Recently, our hosting provider got hacked, and our site attacked by WordPress malware hacking. We share with you some advices about how to deal with this, to prevent this from happening to your WordPress, or to deal with an existing WordPress hacking issue. If you have any question, or just to be sure you are doing the right thing, speak with your hosting provider before taking any of the following steps. As usual: no liability taken or implied
1) Change your FTP password!
2) Make backup copies of everything you have on your server. This means you will also backup the malicious code contained in your files
3) Contact your hosting provider. They may have an older version backed up, and they can install it. This means you would use any change made before that backup copy was archived
4) Check the file .htaccess. Many hackking attacks are undetected when people type your domain name in their browser. The malware kicks in when someone finds your site on Google and clicks from there. This is a case of malicious .htaccess conditional redirect
5) If you cannot see your .htaccess, go into the options for your FTP connection and make sure hidden files are set to be displayed
6) Go on http://www.google.com/webmasters/ and the http://stopbadware.org/home/clearinghouse (Badware Website Clearinghouse) and queue your site for scan
7) If you have questions, visit: http://www.google.com/support/forum/p/Webmasters/label?lid=2fe2a8ee8e37c08e&hl=en There are some really great people there, both Google employees and volunteers, who can help you big time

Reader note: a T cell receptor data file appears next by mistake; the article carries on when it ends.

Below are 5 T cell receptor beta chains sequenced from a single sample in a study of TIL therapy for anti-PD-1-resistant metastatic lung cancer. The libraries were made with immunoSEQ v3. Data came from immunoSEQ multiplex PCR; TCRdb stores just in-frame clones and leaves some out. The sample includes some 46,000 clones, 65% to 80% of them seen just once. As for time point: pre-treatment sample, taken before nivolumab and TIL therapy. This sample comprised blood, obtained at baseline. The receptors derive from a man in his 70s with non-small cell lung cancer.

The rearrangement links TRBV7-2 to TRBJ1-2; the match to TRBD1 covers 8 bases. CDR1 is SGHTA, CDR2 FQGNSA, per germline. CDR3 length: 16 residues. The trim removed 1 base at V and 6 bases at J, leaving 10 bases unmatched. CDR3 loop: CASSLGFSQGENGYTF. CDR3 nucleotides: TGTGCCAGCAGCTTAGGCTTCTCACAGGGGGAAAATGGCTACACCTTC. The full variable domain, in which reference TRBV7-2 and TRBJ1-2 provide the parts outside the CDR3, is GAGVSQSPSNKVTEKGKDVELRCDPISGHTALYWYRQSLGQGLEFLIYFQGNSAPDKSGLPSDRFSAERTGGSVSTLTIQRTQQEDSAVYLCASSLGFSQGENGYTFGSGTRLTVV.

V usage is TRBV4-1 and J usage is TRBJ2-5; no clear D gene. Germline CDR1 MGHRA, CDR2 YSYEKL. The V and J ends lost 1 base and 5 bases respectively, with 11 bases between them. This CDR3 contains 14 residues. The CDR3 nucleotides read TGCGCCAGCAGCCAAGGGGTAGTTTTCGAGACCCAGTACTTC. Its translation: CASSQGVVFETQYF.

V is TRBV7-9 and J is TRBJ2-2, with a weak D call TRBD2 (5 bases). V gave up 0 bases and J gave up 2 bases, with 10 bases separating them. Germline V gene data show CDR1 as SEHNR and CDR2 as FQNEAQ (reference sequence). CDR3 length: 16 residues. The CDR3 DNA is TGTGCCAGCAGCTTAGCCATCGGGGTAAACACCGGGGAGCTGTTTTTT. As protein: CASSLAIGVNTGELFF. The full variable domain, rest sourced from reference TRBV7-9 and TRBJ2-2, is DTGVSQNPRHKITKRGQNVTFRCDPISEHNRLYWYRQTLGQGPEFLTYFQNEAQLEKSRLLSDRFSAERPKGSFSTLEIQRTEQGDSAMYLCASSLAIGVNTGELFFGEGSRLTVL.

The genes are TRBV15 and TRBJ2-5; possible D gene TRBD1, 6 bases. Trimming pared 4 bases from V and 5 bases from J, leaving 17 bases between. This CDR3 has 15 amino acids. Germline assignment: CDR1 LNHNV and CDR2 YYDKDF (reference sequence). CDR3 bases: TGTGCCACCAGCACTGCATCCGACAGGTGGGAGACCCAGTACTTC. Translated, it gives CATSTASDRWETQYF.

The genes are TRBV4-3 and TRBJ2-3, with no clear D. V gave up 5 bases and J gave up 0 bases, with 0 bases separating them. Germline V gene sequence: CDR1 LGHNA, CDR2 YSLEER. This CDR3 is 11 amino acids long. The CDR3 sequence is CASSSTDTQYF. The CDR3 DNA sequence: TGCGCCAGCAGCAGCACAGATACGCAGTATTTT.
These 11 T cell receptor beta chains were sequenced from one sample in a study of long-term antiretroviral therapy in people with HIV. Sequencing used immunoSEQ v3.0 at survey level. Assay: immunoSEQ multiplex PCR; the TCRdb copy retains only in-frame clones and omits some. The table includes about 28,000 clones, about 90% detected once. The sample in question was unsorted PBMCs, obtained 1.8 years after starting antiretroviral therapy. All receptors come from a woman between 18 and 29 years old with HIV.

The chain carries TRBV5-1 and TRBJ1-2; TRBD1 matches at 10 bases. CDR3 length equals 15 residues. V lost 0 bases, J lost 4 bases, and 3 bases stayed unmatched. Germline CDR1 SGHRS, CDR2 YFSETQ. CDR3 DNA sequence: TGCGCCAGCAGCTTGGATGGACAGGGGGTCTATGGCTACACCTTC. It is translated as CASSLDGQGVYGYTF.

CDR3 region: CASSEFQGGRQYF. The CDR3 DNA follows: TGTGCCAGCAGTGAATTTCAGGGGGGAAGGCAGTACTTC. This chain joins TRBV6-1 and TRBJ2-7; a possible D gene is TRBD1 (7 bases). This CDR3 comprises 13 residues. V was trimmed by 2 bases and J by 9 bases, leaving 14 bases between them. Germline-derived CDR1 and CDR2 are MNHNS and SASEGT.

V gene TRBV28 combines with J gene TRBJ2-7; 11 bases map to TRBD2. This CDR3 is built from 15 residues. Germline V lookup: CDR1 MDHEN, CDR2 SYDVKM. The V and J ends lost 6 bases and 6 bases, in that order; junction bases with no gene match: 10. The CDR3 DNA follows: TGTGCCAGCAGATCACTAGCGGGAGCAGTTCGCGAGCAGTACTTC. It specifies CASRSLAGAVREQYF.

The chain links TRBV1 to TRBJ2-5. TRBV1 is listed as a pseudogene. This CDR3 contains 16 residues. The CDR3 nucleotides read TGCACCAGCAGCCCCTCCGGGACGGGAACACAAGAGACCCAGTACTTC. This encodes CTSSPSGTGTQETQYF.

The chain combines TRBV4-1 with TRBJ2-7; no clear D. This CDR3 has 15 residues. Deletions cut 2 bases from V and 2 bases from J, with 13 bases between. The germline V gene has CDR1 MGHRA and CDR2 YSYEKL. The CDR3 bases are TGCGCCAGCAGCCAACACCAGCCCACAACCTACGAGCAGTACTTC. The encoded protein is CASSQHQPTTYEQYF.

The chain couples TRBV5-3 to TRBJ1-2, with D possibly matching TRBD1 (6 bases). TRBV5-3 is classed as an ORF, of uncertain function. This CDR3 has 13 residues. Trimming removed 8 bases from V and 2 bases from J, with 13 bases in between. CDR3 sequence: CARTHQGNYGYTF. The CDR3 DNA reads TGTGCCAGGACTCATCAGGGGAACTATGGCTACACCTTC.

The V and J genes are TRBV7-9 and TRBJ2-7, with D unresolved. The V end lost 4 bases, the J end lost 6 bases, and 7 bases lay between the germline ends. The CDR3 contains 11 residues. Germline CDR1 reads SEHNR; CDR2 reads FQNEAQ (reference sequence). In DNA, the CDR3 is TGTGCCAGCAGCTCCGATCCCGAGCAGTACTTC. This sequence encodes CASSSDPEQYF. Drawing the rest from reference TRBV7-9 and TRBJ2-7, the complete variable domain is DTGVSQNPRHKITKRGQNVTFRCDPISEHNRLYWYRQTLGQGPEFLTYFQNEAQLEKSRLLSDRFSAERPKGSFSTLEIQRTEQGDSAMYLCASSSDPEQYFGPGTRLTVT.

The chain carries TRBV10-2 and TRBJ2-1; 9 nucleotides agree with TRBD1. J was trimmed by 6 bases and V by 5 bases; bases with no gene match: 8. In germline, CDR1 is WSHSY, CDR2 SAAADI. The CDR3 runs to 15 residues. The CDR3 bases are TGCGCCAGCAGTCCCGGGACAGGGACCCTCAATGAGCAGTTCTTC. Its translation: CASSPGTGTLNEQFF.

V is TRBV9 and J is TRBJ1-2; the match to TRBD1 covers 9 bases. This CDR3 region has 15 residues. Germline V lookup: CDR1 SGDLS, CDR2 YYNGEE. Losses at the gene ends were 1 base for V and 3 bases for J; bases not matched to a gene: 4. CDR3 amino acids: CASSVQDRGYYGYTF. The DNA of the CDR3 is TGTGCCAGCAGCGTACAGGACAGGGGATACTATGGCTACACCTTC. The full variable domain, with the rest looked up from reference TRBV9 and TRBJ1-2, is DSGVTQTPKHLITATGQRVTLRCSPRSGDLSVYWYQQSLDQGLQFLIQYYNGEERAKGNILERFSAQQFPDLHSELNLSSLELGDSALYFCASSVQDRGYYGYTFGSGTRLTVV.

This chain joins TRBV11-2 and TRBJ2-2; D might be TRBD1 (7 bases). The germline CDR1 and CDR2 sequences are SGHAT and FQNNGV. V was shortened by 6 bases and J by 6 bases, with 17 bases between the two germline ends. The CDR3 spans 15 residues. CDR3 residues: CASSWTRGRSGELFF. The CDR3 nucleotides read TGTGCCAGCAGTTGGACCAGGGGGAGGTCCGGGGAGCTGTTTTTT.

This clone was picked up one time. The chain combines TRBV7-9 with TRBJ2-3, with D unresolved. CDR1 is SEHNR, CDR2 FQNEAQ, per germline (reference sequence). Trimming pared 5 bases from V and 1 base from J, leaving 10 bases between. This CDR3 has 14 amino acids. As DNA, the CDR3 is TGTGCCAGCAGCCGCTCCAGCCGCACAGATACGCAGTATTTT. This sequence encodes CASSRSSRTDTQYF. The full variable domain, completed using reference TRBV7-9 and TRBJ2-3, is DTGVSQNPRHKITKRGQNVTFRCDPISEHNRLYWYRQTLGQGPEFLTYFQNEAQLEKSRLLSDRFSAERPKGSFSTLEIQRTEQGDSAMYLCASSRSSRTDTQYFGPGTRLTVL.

Some very valuable advices provided by Google Support forum member RedLeg:
Most hacked sites I see are due to compromised passwords. Start by doing a scan of your PC and make sure there are no Trojans/viruses capturing your ids/passwords, use a couple of different security packages. Change ALL passwords especially FTP. Never store/save your passwords in your FTP client, use secure FTP if available. Install a good anti-virus program and do regular scans of your computer. You hosting service may be able to help you pin it down, if you notify when you see any changes they could check the access logs and maybe determine the account being used when the files are modified.
The second most common thing I see is problems with file/folder permissions. The hackers get access to a site and open the file permissions up on a folder/file so they can continue to get access even if you change passwords etc. You’ll see different views on what permissions should be I go with Files set to 644 Folders set to 755. It is a good idea to regularly check file/folder permissions.
If your site gets hitten for a short amount of time (it took 2 days to get our completely back in shape) you should have no problems with your Google rankings. However, just to be sure, if you want to help us, please remember to Google+ and Facebook Like our homepage. THANKS and good luck with your WordPress malware cleaning!